Facebook is ‘exploring restrictions’ for live video after Christchurch attack

Today The New Zealand Herald published a letter about how Facebook COO Sheryl Sandberg handled Christchurch's deadly terrorist attacks two weeks ago. In her letter she explains the three steps the company is taking. This includes "browsing restrictions" for live video.

She described this attack as "pure malice" and the company is "committed to reviewing what happened" and is working with national authorities. In the aftermath of the attack, Facebook removed 1.5 million videos worldwide and blocked 1.2 "uploading". While Sandberg was fast moving Facebook to remove the video and the perpetrator's account, the company was able to do more and offered three steps to take. We contacted Facebook to clarify the letter, and we will update this news when we hear it again.

The first step is Facebook is looking for restrictions on who can cast based on factors such as previous community standards violations, and put more resources into systems that can identify violent videos in the company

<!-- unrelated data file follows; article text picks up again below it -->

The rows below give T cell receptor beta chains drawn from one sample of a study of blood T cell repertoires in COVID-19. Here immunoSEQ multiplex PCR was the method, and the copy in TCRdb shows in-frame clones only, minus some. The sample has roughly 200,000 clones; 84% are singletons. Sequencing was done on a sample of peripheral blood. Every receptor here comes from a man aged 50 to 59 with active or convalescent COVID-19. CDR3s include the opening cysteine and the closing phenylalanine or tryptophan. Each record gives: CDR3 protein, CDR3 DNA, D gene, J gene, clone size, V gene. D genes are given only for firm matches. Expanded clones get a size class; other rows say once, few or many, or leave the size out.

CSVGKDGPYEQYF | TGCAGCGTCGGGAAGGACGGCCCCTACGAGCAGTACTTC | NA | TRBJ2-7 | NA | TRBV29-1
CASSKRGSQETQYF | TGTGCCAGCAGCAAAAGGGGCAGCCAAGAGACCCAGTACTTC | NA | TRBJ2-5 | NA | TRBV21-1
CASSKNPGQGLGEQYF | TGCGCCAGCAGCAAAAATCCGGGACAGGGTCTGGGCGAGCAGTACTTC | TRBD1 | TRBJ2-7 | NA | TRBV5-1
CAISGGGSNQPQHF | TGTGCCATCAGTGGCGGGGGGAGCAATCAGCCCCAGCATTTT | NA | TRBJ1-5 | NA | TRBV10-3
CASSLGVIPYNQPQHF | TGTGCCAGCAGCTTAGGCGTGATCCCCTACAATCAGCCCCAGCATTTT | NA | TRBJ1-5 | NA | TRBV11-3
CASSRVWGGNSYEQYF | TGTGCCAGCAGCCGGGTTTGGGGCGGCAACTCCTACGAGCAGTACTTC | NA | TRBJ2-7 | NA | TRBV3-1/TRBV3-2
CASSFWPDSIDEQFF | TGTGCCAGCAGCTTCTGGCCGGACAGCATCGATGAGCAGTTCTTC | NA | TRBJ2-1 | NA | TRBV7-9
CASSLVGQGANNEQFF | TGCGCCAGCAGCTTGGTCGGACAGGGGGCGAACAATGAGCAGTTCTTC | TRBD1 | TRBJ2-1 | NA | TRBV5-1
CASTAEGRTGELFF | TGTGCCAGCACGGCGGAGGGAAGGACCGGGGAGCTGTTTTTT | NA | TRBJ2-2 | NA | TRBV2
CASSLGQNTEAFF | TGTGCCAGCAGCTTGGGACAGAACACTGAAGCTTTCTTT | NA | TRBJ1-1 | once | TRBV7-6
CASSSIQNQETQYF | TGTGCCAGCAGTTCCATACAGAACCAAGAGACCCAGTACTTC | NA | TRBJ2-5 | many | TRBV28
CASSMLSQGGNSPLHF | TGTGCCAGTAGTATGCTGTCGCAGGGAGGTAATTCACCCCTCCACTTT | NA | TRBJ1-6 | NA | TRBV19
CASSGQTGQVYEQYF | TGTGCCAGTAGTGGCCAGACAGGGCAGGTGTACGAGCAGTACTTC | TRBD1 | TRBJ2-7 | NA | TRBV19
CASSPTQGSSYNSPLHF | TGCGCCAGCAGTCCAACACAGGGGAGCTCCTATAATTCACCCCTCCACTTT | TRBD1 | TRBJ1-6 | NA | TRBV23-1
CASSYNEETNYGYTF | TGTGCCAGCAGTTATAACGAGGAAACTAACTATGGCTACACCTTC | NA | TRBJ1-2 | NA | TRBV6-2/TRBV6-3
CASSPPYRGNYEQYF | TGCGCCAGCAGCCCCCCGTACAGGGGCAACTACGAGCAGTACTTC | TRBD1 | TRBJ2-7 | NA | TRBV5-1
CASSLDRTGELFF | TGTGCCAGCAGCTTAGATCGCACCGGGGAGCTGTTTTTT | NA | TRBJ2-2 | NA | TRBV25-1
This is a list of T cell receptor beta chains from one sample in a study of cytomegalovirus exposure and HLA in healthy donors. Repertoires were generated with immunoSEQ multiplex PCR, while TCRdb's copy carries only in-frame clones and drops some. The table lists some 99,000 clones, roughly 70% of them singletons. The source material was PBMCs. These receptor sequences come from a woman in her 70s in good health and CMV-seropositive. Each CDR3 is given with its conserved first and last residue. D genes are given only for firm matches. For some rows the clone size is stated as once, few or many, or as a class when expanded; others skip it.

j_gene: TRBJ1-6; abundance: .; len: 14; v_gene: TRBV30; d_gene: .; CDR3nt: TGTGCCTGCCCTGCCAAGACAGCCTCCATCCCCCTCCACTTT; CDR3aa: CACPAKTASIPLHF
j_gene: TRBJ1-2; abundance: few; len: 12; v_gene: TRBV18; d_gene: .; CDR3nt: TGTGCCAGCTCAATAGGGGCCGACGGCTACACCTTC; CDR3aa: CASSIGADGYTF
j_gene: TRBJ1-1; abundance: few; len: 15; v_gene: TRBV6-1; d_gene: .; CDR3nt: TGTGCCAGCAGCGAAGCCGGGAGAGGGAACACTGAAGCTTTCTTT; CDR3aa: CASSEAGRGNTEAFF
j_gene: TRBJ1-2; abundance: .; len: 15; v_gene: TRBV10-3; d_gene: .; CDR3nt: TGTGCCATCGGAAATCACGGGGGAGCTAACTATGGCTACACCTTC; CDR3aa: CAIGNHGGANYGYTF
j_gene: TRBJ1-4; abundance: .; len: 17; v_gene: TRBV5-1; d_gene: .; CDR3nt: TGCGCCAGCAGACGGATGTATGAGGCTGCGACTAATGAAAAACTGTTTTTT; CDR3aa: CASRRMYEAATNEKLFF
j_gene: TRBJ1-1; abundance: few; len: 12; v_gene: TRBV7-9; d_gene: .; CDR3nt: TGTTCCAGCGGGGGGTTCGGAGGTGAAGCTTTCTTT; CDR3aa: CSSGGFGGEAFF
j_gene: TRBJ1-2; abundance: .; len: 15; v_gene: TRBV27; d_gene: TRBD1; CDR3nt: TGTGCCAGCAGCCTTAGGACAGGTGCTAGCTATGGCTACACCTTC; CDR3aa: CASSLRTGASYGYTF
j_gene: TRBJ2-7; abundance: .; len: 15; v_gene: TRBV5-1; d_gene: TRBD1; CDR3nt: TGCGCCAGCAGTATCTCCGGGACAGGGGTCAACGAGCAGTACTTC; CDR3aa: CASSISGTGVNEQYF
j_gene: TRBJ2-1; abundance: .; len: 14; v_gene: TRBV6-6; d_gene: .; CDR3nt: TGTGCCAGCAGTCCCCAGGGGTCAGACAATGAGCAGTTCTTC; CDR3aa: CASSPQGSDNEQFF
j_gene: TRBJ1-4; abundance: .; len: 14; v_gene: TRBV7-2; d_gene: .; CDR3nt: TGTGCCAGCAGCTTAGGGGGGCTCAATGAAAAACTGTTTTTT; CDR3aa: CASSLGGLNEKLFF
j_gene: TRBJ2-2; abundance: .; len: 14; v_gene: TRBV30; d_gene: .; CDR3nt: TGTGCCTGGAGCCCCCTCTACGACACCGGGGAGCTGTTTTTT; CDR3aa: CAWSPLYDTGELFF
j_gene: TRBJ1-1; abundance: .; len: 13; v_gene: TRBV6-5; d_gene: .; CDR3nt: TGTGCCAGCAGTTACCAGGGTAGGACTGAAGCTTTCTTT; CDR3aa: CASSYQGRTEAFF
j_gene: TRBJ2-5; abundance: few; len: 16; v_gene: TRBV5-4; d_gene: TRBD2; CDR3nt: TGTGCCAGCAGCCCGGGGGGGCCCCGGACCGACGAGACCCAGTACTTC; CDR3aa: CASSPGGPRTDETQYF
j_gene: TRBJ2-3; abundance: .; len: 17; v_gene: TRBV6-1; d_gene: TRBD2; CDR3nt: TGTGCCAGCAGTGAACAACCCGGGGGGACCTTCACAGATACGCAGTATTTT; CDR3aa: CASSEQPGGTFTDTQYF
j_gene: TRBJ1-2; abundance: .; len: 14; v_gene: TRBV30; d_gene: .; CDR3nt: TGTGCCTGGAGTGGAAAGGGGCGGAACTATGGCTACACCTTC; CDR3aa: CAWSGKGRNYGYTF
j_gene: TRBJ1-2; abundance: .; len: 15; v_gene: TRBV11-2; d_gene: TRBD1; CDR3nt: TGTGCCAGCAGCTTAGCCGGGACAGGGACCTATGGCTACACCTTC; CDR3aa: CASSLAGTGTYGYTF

The second step is to take "stronger action to eliminate hatred on our platform." This week Second Facebook has banned white nationalist and segregator content from sites and has announced that they will redirect people who search for such content to resources Sandberg helps companies move from organization to organization And remove the compliments for that group. [1 9659005] The last step Sandberg explains is that the company is providing support for "four local wellness and mental health groups" within New Zealand and the company is ready to use commissions designed to " . Sites and social media platforms played an important role in the attack.

In Sandberg's letter, I do not specifically describe what "live restraint" in live video means. It looks like there are some caveats, for example, if you've previously violated your site's community standards. Earlier this month, the attackers of the attack uploaded to Facebook, YouTube, Twitter, and Instagram with the goal of shooting attacks on both temples and making them viral. The attack initially looked less than 200, but the technology company was confused to keep the video from spreading. Facebook is having trouble with people streaming violent videos, like in 2017 when Cleveland uploaded murder scenes on their profile page for hours.

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